— Published 26 October 2022

“Modernity is the DNA of our sport”

Its Olympic future is still in doubt, but the modern pentathlon cannot be accused of keeping both feet in the same shoe. Provisionally excluded from the Los Angeles 2028 Games programme – like boxing and weightlifting – the discipline invented by Baron Pierre de Coubertin is working hard to keep its place. With one obsession: to prove that modernity is not only one of the two components of its name.

To do this, its international body, the UIPM (International Union of Modern Pentathlon), has chosen to let the athletes speak. On Tuesday 25 October, it brought together a generous handful of them to act as spokespersons for the new discipline that is to replace equestrianism, the obstacle course, during an online press conference organised from its headquarters in Monaco.

The athletes were invited to speak with their words and their hearts to defend the evolution of the modern pentathlon. They did so with zeal and conviction, without letting any doubt creep into their words. Note: all of them had been carefully selected by the UIPM. Not surprisingly, they played their roles perfectly.

The opponents? The British Joe Choong, reigning Olympic and world champion, is one of the leaders. He has never made a secret of his hostility to the abandonment of horse riding. But he told AFP that he had not been “informed by the UIPM” of the press conference. “I think as an Olympic champion I have the right to be invited to speak,” he suggested.

According to a survey of 200 competitors who have taken part in one or other of the four full-scale tests of the obstacle course in recent months, the new discipline has won them over. No less than 88% of them declared themselves satisfied or very satisfied with the experience.

One of the most enthusiastic was the Frenchwoman Elodie Clouvel. Vice Olympic champion in 2016 in Rio, the world number 3 was present in Monaco on Tuesday 25 October. She admitted that she had not yet had the opportunity to try obstacle racing. But according to her, the wheel is turning in the right direction.

Pierre de Coubertin invented our sport and named it so that it would remain modern,” she explained. “Of course, change can be scary. I myself was keen to learn horse riding when I started. But you have to look beyond yourself. Modernity is the DNA of our sport. I haven’t tested the obstacle course, but it is inclusive, dynamic and visual. It is the right choice. We have to evolve with each Olympiad. This new evolution is in line with society.”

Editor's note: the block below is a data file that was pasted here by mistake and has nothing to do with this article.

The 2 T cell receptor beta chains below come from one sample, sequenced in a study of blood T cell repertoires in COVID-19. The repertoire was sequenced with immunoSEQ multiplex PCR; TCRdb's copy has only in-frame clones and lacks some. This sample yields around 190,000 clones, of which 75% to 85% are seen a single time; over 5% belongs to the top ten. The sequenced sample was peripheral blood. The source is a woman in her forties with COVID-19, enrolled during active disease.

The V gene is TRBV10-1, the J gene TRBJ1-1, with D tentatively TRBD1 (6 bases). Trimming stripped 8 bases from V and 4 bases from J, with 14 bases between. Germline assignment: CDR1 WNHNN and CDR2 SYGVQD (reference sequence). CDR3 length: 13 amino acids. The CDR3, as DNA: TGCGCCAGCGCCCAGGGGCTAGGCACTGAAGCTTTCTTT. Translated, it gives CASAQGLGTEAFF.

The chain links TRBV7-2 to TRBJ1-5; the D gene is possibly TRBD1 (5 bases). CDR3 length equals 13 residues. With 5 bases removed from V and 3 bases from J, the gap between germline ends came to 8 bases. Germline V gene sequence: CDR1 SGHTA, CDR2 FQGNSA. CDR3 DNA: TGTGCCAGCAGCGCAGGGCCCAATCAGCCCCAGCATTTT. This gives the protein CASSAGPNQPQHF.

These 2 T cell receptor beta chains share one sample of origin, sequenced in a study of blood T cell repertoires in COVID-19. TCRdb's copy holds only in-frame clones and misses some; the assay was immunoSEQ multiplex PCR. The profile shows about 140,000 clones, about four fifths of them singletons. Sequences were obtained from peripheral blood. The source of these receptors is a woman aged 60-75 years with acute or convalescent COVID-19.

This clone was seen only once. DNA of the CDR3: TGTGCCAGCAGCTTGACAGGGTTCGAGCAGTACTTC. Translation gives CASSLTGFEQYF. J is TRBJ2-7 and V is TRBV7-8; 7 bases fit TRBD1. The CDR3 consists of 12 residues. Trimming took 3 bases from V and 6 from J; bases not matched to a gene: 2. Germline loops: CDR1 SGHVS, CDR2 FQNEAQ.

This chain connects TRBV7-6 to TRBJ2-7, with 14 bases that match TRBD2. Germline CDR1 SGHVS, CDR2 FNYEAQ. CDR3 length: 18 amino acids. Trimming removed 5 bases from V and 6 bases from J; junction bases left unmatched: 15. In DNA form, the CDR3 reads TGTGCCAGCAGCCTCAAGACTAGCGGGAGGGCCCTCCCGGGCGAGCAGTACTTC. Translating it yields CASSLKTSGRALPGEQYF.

Yasser Hefni, the Egyptian president of the UIPM Athletes’ Commission, agrees. “The obstacle course will strengthen us, especially in the run-up to the Los Angeles 2028 Games, because people will make the connection with the Ninja Warrior show, one of the most famous in the US,” he suggests. “It’s on NBC, which is also the channel for the Olympics. With this new discipline, we will reach young people. We will also be able to better develop modern pentathlon in Africa, where riding is very limited.”

Shiny Fang, the UIPM secretary general, explained: “We are committed to providing the obstacle course equipment to our national federations, but also to the competition organisers.”

What’s next? The first steps look like they will be easy. The choice to replace horse riding with obstacle course racing will be put to the vote at the next UIPM Congress, scheduled for 12 and 13 November. Barring a huge surprise, it will be adopted by a large majority.

The new discipline will then be integrated into youth competitions, including juniors, as of next year. For the seniors, the big leap will wait until after the Paris 2024 Games.

But the litmus test will be played out in Lausanne. If adopted by the Congress, the UIPM will submit the obstacle course to the IOC Programme Commission. It will then have to be validated by the Executive Board and then put to the vote at the Session in autumn 2023. For the modern pentathlon, its leaders and its athletes, another form of obstacle course.